Please see below current details related to the proposed industrial relations changes and COSBOA activity.
What industrial relations changes are proposed?
The Federal Government has introduced a Fair Work Act Amendment Bill to the Federal Parliament, proposing significant changes to the industrial relations landscape which will impact the way we do business.
The Fair Work Legislation Amendment (Closing Loopholes) Bill 2023 was introduced on Monday 4 September 2023 and proposes several measures, including:
Wage theft: Deliberate underpayment of wages will be a criminal offence with maximum penalties of 10 years’ prison and fines of up to $7.8 million. Employers who unintentionally underpay will not be prosecuted and pathways will be available for those who self-report and take reasonable steps to repay the correct amount.
Labour hire / same job same pay: For businesses with an enterprise agreement (EA), any labour hire employees will be required to be paid the same as those under the EA.
Redefining casual employees: The existing definition of casual workers would be redefined according to a range of factors including the absence of a firm advance commitment to future work.
Casual conversion: Casual employees will be able to request to convert to more permanent employment after six months (or 12 months for small businesses)
Redefining employment / independent contractors: The existing definitions would be changed in favour of a new ‘interpretive principle’ that examines the totality of the relationship between parties not just the contract.
Regulating the gig economy: The Fair Work Commission (FWC) will be able to set minimum standards in the gig economy, including for pay, penalty rates, payment terms, record-keeping, and insurance as well as make orders requiring deactivated or suspended workers to be reactivated.
Union delegate right of entry: The FWC will have greater power to permit the right of entry to investigate suspected underpayment.
The bill and its explanatory memorandum are available here.
What about small business exemptions?
The Government has outlined there would be some exemptions for small business:
Wage theft: There will be pathways to safe haven for small businesses who have tried to correct mistakes with paying their worker. Small businesses that may have underpaid employees will not be referred for criminal prosecution if they can show compliance with the new Voluntary Small Business Wage Compliance Code. The Code will be developed by government in partnership with employer and employee groups.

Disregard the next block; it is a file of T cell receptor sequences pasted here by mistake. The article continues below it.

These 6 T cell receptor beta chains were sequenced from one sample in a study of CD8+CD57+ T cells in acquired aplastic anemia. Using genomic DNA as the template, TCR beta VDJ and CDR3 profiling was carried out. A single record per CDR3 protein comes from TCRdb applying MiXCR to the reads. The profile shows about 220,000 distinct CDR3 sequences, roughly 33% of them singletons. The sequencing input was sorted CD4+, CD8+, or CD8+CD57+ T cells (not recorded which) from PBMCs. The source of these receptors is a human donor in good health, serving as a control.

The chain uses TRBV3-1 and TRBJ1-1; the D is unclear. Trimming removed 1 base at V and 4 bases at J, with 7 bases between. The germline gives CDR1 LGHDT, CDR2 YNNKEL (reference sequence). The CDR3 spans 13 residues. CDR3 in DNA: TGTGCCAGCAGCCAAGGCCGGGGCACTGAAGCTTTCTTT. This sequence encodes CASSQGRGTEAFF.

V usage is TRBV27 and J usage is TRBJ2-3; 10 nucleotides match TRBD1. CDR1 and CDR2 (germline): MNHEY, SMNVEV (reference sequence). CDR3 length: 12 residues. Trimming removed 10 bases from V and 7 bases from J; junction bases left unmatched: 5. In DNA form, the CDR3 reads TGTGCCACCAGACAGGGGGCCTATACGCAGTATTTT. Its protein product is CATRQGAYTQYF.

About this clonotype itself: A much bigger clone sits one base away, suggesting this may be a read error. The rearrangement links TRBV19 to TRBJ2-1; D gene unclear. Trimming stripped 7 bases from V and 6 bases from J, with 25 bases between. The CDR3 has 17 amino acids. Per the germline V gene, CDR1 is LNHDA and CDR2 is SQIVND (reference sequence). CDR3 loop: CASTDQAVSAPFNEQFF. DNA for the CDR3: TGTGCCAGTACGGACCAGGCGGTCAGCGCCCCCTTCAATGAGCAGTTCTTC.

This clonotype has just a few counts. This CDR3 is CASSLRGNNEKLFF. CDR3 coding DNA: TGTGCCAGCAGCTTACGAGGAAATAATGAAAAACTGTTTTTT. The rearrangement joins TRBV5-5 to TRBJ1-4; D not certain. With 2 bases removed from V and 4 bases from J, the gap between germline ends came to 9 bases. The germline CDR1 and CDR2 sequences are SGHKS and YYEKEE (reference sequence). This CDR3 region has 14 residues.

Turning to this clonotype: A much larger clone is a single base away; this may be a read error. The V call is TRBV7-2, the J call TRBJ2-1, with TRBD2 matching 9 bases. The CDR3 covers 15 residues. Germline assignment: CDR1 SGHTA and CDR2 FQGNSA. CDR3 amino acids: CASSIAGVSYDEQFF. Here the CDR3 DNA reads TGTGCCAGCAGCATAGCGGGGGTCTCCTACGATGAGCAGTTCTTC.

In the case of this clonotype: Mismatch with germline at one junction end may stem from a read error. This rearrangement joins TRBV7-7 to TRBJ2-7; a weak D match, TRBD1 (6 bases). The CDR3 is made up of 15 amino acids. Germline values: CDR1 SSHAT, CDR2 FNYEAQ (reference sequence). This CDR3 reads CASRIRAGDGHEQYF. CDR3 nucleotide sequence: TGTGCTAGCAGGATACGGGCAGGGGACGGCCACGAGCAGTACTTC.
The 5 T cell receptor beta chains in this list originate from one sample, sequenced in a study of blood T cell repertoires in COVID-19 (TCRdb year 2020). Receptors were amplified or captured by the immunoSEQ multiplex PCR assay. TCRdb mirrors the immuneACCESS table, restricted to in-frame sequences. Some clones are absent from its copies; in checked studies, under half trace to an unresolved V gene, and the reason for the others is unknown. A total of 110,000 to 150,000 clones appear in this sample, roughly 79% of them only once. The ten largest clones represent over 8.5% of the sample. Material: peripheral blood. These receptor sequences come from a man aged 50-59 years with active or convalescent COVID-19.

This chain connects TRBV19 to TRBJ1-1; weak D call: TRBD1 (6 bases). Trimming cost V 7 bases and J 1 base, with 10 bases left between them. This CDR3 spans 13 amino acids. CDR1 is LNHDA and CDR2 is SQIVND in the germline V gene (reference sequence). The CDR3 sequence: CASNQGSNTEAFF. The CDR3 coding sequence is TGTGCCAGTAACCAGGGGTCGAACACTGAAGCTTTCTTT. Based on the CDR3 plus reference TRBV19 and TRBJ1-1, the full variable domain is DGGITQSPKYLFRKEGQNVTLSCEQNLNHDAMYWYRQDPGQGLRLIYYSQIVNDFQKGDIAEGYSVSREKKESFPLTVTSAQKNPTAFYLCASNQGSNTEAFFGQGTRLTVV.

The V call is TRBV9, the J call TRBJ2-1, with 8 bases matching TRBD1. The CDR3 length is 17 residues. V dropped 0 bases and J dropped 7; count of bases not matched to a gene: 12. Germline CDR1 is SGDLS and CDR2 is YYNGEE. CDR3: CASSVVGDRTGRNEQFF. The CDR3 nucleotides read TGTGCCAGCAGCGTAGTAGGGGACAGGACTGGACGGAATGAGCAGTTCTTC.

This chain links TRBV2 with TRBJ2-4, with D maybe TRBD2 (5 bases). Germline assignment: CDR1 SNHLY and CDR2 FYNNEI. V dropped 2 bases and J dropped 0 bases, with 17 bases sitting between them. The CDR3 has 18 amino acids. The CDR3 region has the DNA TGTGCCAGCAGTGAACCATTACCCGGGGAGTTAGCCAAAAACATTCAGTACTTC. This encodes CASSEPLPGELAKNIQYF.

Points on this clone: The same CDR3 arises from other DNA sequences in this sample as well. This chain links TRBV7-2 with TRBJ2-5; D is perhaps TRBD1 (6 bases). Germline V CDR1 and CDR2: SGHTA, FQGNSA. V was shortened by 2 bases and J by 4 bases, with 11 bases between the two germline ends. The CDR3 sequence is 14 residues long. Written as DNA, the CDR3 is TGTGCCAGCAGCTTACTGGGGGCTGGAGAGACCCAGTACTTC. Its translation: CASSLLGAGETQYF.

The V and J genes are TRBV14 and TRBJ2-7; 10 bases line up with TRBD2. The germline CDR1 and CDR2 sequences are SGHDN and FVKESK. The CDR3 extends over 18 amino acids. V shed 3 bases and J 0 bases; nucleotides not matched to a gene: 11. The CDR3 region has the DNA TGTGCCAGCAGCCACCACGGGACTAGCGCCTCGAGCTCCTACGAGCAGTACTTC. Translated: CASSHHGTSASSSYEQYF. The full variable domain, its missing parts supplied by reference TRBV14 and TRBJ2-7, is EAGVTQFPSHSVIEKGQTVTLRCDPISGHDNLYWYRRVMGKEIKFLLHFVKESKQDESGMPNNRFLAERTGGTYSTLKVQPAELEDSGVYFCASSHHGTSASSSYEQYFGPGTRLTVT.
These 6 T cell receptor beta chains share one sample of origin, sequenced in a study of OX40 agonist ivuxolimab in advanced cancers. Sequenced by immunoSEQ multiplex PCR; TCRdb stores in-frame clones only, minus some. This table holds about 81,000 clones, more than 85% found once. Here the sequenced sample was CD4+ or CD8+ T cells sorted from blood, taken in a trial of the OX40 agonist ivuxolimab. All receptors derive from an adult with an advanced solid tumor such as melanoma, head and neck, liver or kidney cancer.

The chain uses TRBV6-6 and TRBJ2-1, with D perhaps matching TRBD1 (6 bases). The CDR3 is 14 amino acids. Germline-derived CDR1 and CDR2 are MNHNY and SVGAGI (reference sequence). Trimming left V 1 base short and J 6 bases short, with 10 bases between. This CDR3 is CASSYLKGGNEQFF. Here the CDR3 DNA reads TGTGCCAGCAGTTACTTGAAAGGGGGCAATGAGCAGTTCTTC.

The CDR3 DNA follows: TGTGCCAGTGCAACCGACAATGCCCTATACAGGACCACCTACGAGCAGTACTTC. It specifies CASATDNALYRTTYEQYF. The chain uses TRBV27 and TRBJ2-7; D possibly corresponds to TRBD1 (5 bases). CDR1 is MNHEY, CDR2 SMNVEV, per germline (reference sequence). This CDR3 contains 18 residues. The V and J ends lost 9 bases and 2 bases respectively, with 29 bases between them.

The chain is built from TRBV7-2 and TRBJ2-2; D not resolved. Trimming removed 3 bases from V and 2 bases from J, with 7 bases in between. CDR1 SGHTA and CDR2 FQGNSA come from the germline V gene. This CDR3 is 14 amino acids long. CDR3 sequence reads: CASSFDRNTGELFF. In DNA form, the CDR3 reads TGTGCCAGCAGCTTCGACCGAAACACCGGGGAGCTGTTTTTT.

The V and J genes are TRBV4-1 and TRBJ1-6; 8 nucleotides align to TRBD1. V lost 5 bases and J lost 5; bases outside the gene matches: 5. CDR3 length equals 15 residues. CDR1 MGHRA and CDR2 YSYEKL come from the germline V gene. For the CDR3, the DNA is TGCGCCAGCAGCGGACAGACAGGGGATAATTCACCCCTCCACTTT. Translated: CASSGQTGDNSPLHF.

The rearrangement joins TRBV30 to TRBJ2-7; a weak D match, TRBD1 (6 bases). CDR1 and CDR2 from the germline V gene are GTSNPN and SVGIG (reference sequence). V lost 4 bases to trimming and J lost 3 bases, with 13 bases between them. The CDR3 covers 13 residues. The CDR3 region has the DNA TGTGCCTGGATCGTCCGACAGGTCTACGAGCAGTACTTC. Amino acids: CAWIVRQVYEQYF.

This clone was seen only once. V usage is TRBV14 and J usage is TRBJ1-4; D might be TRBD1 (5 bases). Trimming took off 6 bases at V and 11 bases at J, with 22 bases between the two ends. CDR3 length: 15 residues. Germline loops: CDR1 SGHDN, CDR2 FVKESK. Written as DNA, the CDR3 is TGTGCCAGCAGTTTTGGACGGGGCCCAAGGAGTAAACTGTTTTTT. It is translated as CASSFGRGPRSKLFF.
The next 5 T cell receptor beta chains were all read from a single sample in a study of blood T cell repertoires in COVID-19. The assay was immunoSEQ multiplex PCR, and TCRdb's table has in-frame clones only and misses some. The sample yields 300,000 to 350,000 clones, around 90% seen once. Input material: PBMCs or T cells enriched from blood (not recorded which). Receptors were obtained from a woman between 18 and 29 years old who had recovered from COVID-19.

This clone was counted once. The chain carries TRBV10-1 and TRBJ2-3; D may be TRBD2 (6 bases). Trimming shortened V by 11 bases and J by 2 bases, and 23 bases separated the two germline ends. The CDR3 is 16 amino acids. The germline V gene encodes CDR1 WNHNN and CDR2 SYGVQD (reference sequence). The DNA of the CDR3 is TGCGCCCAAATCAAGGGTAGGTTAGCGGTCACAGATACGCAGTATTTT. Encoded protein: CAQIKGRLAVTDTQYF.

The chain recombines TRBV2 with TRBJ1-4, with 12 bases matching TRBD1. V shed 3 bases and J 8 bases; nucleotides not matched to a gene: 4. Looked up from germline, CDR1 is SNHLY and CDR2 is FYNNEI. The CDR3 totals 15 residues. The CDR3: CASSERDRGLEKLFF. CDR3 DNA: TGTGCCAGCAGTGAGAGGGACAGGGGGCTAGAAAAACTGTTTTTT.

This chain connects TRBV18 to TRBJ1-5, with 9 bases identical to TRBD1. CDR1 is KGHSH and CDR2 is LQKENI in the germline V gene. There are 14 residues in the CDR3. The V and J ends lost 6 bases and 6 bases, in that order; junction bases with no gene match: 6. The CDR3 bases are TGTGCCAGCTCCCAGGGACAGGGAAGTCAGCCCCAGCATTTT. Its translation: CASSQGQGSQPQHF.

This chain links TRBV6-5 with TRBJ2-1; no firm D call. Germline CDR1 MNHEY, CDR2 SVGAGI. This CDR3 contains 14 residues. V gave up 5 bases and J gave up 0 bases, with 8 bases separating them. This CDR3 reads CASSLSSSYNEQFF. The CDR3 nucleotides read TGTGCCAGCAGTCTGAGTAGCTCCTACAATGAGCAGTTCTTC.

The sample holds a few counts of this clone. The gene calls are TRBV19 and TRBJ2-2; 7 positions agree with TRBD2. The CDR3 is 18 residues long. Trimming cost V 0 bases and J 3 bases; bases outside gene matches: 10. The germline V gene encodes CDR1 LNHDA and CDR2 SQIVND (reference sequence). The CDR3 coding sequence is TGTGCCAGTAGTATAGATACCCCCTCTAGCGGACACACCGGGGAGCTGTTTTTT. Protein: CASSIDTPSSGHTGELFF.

Labour hire / same job same pay requirement: This measure will not apply where the host is a small business employer (fewer than 15 employees).
Casual conversion: The existing casual conversion pathway will remain where small businesses (fewer than 15 employees) are exempt from the requirement to offer casual conversion to their employees. Under this pathway, their employees will still be entitled to request conversion where they have been employed for 12 months and have had a regular pattern of work for at least 6 months. Reasonable grounds for refusing a request will remain.
Union entry: Small businesses will not be required to provide reasonable access to paid time for workplace delegate training.
Further information is provided in this government fact sheet.
What is COSBOA’s position?
The Council of Small Business Organisation of Australia (COSBOA) is opposed to the proposed changes due to their complexity, inconsistency with productivity gains, and red tape.
At a time when small businesses are managing increased costs of supply, of rent, of power, of wages; we don’t need changes that detract business from their sales and service delivery.
The legislation is complex and will make it harder for businesses to employ people, particularly casual, and will not lead to higher wages, or more secure jobs. The Federal Government has not made the case for more complex change.
Small business seeks genuine reform that enhances productivity and opportunity, not broad impacting confusion about what they are and aren't allowed to do.
The small business ‘exemptions’ do little to assuage concerns about the overall complexity of the bill. COSBOA is particularly concerned about changes in definitions to casuals and contractors. In particular, the existing, clear, and reliable definition of some 2.2 million casual workers will be replaced with a more ambiguous, changeable, and contestable approach.
We were also highly concerned that the bill’s impact statement did not assess the real-world cost of compliance to small business.
What are the next steps? How can COSBOA help?
The bill has been referred to the Senate for examination and inquiry, with a reporting date of no later than 1 February.
This provides a timeline for COSBOA to actively participate in the inquiry process through both written and oral submissions and engagement with MPs and Senators.
COSBOA will continue advocating our concerns with the bill on behalf of the small business sector, with a particular focus on the disproportionate impact that further red tape creates for small businesses.
COSBOA will hold a dedicated webinar to unpack proposals in more detail for members in the coming weeks including representatives from the department.
In addition, we welcome member associations and members to raise questions and concerns with us, including any particular small business examples or case studies that can be used in COSBOA representations.
PH: 0433 644 097